The royalties that ChemoCentryx is entitled to vary by product and geography. For vercirnon, the company is entitled to royalties in the high-teens to low twenties for domestic sales, and a low- to high-teens royalty on international sales. ChemoCentryx is entitled to a co-development option to increase its royalty rate by as much as 5%. Royalties for both CCX354 and CCX168 range from 10% to the mid-teens on a global basis. Glaxo has already exercised its rights to both vercirnon and CCX354, and a decision on whether or not to exercise on CCX168 is due in Q4 2013. We note that the agreement with Glaxo does not cover ChemoCentryx's entire pipeline. The company's remaining seven compounds are wholly owned.
Vercirnon: A New Approach to Treating Crohn's Disease
As stated above, ChemoCentryx's most advanced pipeline asset is vercirnon, now in Phase III trials for the treatment of Crohn's disease (ChemoCentryx and Glaxo have changed the name of this asset several times; it was previously known as Traficet-EN and CCX282-B, and is also known as GSK1605786A). CCXI is evaluating vercirnon in 4 separate Phase III trials (SHIELD-1, -2, -3, and -4) at different dosages and dosing lengths.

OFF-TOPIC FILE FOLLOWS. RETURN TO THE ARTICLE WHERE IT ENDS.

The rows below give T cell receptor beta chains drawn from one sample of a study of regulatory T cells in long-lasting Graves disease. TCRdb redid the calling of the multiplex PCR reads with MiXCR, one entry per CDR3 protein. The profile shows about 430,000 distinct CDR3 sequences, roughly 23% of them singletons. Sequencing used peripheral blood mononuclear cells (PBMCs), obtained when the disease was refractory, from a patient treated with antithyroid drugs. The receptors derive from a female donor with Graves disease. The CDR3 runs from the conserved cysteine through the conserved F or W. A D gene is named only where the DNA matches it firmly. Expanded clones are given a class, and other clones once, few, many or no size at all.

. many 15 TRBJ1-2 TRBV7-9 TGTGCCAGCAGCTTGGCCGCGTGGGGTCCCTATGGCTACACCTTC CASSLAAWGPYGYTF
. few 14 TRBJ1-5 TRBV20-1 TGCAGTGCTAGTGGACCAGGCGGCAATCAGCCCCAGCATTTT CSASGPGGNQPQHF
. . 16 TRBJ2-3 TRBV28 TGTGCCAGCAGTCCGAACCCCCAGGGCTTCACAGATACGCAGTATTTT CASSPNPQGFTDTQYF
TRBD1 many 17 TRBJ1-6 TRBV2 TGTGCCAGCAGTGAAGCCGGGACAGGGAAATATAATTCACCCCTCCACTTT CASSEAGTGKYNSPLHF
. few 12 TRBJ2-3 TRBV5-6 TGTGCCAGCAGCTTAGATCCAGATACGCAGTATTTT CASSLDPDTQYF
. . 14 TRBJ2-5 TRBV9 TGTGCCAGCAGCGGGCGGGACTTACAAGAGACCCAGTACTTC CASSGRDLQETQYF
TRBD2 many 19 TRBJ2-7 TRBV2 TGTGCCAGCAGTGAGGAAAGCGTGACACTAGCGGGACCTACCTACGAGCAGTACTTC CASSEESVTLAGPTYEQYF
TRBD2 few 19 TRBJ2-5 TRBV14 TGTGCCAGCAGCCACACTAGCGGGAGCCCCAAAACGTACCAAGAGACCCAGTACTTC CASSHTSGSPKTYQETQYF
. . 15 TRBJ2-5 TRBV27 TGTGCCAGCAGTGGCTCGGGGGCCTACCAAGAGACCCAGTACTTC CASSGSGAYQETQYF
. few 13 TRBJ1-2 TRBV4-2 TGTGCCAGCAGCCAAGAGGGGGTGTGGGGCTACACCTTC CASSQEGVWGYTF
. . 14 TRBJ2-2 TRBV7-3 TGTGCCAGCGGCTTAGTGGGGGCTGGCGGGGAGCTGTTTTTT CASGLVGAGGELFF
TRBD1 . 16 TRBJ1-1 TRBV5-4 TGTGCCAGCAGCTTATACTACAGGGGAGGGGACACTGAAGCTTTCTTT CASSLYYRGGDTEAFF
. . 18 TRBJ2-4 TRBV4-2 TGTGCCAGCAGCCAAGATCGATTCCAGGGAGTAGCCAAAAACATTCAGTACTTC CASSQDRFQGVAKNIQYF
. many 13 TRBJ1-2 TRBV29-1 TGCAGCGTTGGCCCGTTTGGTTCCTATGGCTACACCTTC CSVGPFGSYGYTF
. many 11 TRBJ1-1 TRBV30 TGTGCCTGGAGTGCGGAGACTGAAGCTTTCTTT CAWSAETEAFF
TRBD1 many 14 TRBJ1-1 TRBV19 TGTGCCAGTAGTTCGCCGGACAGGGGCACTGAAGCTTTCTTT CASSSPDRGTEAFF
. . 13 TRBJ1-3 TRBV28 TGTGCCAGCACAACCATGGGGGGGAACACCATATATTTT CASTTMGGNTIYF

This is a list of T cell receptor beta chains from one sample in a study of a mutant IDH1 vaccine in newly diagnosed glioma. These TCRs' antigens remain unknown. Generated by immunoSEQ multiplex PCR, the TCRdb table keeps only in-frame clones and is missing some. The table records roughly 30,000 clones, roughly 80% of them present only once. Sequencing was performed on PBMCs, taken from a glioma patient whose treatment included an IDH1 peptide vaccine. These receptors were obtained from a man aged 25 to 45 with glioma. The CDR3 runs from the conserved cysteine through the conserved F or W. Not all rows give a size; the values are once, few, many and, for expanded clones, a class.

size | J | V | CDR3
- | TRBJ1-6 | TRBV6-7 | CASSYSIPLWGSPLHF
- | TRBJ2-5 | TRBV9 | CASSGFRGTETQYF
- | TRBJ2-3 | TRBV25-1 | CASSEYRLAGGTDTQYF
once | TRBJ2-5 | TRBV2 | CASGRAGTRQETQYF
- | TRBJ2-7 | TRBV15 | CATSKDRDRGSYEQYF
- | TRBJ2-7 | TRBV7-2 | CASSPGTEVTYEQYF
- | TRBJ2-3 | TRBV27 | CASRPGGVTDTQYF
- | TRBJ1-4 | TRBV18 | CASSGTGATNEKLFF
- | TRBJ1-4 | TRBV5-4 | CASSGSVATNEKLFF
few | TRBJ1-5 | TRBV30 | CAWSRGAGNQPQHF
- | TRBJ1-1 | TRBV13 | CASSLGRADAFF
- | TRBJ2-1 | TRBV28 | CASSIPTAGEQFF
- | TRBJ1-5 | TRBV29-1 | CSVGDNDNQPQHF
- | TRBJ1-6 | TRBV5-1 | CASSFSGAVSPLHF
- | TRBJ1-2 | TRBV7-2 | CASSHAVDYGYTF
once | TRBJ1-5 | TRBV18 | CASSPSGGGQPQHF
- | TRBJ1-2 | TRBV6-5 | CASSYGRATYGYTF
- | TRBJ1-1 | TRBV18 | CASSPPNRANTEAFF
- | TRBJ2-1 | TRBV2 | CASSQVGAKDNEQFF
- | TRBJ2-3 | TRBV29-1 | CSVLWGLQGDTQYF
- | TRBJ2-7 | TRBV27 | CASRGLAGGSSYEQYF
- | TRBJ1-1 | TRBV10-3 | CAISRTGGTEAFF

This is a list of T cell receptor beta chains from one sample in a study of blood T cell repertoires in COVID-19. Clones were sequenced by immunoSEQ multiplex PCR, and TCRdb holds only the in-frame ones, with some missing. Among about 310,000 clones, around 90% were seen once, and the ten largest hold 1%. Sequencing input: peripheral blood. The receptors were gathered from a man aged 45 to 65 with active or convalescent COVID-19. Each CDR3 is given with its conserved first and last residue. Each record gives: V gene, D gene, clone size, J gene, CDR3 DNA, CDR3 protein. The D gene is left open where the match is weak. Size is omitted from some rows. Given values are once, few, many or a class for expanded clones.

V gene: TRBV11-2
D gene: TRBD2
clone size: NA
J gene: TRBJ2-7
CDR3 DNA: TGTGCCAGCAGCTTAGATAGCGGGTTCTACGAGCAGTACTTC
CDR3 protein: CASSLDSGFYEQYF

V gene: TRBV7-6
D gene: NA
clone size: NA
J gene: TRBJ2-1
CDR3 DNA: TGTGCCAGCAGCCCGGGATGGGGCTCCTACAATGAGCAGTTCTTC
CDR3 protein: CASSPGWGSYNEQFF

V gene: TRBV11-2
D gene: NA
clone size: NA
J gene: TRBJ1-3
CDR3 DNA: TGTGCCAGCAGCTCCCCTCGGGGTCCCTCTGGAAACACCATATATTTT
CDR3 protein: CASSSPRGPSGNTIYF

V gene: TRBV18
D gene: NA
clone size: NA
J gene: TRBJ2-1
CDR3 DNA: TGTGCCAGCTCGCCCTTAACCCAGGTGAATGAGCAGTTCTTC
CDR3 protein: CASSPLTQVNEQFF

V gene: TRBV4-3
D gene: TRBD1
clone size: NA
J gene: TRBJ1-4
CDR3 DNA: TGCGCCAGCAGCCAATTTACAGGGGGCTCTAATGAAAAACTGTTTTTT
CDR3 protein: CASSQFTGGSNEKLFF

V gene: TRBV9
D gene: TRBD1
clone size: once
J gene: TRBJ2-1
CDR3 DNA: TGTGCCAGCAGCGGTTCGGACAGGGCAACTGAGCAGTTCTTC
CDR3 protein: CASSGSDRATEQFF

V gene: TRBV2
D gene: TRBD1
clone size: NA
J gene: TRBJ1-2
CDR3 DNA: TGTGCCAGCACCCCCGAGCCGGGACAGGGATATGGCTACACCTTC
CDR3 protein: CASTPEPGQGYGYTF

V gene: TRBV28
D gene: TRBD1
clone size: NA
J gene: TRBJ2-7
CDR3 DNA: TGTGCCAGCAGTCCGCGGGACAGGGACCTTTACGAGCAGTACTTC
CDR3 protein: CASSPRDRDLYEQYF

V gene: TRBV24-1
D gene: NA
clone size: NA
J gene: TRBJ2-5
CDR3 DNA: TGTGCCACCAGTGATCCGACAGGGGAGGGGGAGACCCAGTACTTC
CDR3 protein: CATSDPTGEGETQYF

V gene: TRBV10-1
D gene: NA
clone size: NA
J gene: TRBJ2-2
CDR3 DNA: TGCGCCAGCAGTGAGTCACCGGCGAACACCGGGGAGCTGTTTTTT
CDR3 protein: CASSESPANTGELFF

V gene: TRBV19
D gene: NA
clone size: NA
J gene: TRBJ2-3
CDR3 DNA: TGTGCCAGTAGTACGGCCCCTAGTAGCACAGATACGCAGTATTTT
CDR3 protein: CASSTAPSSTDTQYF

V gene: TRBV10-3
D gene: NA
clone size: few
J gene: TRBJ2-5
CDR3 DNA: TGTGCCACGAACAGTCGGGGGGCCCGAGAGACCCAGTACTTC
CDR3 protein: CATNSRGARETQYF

- SHIELD-1 has enrolled 600 patients in three different arms: one placebo, one 500 mg once-daily dose of vercirnon, and one 500 mg twice-daily dose. The trial's primary endpoints are the proportion of patients achieving a clinical response within 12 weeks, as defined by a 100-point or more decline in their CDAI (Crohn's disease Activity Index Score). Secondary endpoints include safety, as well as the proportion of subjects in clinical remission, defined by a CDAI score below 150 by week 12. With a primary completion date of August 2013, ChemoCentryx has affirmed that data from SHIELD-1 is expected to be released in the second half of 2013.